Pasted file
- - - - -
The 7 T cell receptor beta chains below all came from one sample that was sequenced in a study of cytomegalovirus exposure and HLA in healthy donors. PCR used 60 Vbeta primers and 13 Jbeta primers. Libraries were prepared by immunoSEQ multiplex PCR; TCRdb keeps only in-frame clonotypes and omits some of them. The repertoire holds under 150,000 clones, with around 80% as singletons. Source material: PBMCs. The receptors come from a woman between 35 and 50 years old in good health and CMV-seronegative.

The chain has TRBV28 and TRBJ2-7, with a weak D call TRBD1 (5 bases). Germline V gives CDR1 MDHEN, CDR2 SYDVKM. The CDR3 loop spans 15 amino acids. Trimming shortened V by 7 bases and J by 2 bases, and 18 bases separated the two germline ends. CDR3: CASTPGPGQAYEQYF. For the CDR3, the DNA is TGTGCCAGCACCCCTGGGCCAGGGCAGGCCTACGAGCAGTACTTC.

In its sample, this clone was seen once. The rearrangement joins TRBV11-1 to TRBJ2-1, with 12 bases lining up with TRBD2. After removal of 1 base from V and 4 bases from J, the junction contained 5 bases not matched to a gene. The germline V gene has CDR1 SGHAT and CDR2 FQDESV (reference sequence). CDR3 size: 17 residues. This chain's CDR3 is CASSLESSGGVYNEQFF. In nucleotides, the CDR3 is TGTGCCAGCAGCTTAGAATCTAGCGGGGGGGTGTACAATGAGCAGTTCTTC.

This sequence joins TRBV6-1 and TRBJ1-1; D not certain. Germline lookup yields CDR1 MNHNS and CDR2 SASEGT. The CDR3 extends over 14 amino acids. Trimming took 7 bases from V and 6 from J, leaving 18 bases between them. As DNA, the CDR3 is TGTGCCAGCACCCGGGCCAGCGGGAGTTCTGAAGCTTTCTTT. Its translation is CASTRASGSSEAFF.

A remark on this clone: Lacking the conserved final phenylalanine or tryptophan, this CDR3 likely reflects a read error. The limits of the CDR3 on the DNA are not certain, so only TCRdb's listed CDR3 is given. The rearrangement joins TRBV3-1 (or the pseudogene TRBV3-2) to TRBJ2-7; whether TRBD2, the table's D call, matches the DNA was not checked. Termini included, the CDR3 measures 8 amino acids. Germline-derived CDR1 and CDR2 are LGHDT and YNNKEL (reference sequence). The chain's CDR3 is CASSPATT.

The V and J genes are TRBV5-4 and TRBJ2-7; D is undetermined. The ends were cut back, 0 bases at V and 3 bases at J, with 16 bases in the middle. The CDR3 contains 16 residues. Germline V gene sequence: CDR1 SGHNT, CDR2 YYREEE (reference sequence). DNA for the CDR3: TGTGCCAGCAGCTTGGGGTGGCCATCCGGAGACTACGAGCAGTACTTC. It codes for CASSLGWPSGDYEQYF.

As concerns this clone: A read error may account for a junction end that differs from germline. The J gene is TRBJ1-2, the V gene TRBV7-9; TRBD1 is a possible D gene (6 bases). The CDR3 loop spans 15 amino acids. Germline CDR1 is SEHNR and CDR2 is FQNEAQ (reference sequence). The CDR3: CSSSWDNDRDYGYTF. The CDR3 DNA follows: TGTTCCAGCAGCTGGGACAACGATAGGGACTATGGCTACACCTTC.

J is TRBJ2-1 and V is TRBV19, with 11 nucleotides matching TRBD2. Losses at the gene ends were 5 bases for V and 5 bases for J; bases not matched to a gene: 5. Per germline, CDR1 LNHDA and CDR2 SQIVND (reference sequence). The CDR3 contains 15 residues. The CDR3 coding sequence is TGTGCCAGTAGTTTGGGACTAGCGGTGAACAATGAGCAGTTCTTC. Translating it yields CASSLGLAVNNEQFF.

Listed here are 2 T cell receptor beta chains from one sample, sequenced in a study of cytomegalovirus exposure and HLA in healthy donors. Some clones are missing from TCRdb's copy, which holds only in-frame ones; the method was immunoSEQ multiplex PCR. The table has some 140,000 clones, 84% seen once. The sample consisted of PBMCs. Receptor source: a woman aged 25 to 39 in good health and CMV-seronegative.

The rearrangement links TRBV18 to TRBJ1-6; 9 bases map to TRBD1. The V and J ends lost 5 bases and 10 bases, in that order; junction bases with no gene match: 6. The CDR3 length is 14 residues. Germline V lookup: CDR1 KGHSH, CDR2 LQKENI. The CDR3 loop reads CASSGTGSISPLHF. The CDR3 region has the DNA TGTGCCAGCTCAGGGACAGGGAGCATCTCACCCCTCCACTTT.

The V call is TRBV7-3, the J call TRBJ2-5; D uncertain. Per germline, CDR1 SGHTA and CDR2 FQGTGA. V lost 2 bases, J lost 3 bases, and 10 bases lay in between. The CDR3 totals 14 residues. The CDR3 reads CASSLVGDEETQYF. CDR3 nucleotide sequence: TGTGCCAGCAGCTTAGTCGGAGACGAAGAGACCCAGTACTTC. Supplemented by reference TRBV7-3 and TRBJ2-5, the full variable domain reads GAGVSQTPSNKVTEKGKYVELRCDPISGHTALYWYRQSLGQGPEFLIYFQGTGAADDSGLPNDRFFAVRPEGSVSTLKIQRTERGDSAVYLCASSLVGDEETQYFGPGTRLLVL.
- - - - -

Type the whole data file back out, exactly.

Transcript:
The 7 T cell receptor beta chains below all came from one sample that was sequenced in a study of cytomegalovirus exposure and HLA in healthy donors. PCR used 60 Vbeta primers and 13 Jbeta primers. Libraries were prepared by immunoSEQ multiplex PCR; TCRdb keeps only in-frame clonotypes and omits some of them. The repertoire holds under 150,000 clones, with around 80% as singletons. Source material: PBMCs. The receptors come from a woman between 35 and 50 years old in good health and CMV-seronegative.

The chain has TRBV28 and TRBJ2-7, with a weak D call TRBD1 (5 bases). Germline V gives CDR1 MDHEN, CDR2 SYDVKM. The CDR3 loop spans 15 amino acids. Trimming shortened V by 7 bases and J by 2 bases, and 18 bases separated the two germline ends. CDR3: CASTPGPGQAYEQYF. For the CDR3, the DNA is TGTGCCAGCACCCCTGGGCCAGGGCAGGCCTACGAGCAGTACTTC.

In its sample, this clone was seen once. The rearrangement joins TRBV11-1 to TRBJ2-1, with 12 bases lining up with TRBD2. After removal of 1 base from V and 4 bases from J, the junction contained 5 bases not matched to a gene. The germline V gene has CDR1 SGHAT and CDR2 FQDESV (reference sequence). CDR3 size: 17 residues. This chain's CDR3 is CASSLESSGGVYNEQFF. In nucleotides, the CDR3 is TGTGCCAGCAGCTTAGAATCTAGCGGGGGGGTGTACAATGAGCAGTTCTTC.

This sequence joins TRBV6-1 and TRBJ1-1; D not certain. Germline lookup yields CDR1 MNHNS and CDR2 SASEGT. The CDR3 extends over 14 amino acids. Trimming took 7 bases from V and 6 from J, leaving 18 bases between them. As DNA, the CDR3 is TGTGCCAGCACCCGGGCCAGCGGGAGTTCTGAAGCTTTCTTT. Its translation is CASTRASGSSEAFF.

A remark on this clone: Lacking the conserved final phenylalanine or tryptophan, this CDR3 likely reflects a read error. The limits of the CDR3 on the DNA are not certain, so only TCRdb's listed CDR3 is given. The rearrangement joins TRBV3-1 (or the pseudogene TRBV3-2) to TRBJ2-7; whether TRBD2, the table's D call, matches the DNA was not checked. Termini included, the CDR3 measures 8 amino acids. Germline-derived CDR1 and CDR2 are LGHDT and YNNKEL (reference sequence). The chain's CDR3 is CASSPATT.

The V and J genes are TRBV5-4 and TRBJ2-7; D is undetermined. The ends were cut back, 0 bases at V and 3 bases at J, with 16 bases in the middle. The CDR3 contains 16 residues. Germline V gene sequence: CDR1 SGHNT, CDR2 YYREEE (reference sequence). DNA for the CDR3: TGTGCCAGCAGCTTGGGGTGGCCATCCGGAGACTACGAGCAGTACTTC. It codes for CASSLGWPSGDYEQYF.

As concerns this clone: A read error may account for a junction end that differs from germline. The J gene is TRBJ1-2, the V gene TRBV7-9; TRBD1 is a possible D gene (6 bases). The CDR3 loop spans 15 amino acids. Germline CDR1 is SEHNR and CDR2 is FQNEAQ (reference sequence). The CDR3: CSSSWDNDRDYGYTF. The CDR3 DNA follows: TGTTCCAGCAGCTGGGACAACGATAGGGACTATGGCTACACCTTC.

J is TRBJ2-1 and V is TRBV19, with 11 nucleotides matching TRBD2. Losses at the gene ends were 5 bases for V and 5 bases for J; bases not matched to a gene: 5. Per germline, CDR1 LNHDA and CDR2 SQIVND (reference sequence). The CDR3 contains 15 residues. The CDR3 coding sequence is TGTGCCAGTAGTTTGGGACTAGCGGTGAACAATGAGCAGTTCTTC. Translating it yields CASSLGLAVNNEQFF.

Listed here are 2 T cell receptor beta chains from one sample, sequenced in a study of cytomegalovirus exposure and HLA in healthy donors. Some clones are missing from TCRdb's copy, which holds only in-frame ones; the method was immunoSEQ multiplex PCR. The table has some 140,000 clones, 84% seen once. The sample consisted of PBMCs. Receptor source: a woman aged 25 to 39 in good health and CMV-seronegative.

The rearrangement links TRBV18 to TRBJ1-6; 9 bases map to TRBD1. The V and J ends lost 5 bases and 10 bases, in that order; junction bases with no gene match: 6. The CDR3 length is 14 residues. Germline V lookup: CDR1 KGHSH, CDR2 LQKENI. The CDR3 loop reads CASSGTGSISPLHF. The CDR3 region has the DNA TGTGCCAGCTCAGGGACAGGGAGCATCTCACCCCTCCACTTT.

The V call is TRBV7-3, the J call TRBJ2-5; D uncertain. Per germline, CDR1 SGHTA and CDR2 FQGTGA. V lost 2 bases, J lost 3 bases, and 10 bases lay in between. The CDR3 totals 14 residues. The CDR3 reads CASSLVGDEETQYF. CDR3 nucleotide sequence: TGTGCCAGCAGCTTAGTCGGAGACGAAGAGACCCAGTACTTC. Supplemented by reference TRBV7-3 and TRBJ2-5, the full variable domain reads GAGVSQTPSNKVTEKGKYVELRCDPISGHTALYWYRQSLGQGPEFLIYFQGTGAADDSGLPNDRFFAVRPEGSVSTLKIQRTERGDSAVYLCASSLVGDEETQYFGPGTRLLVL.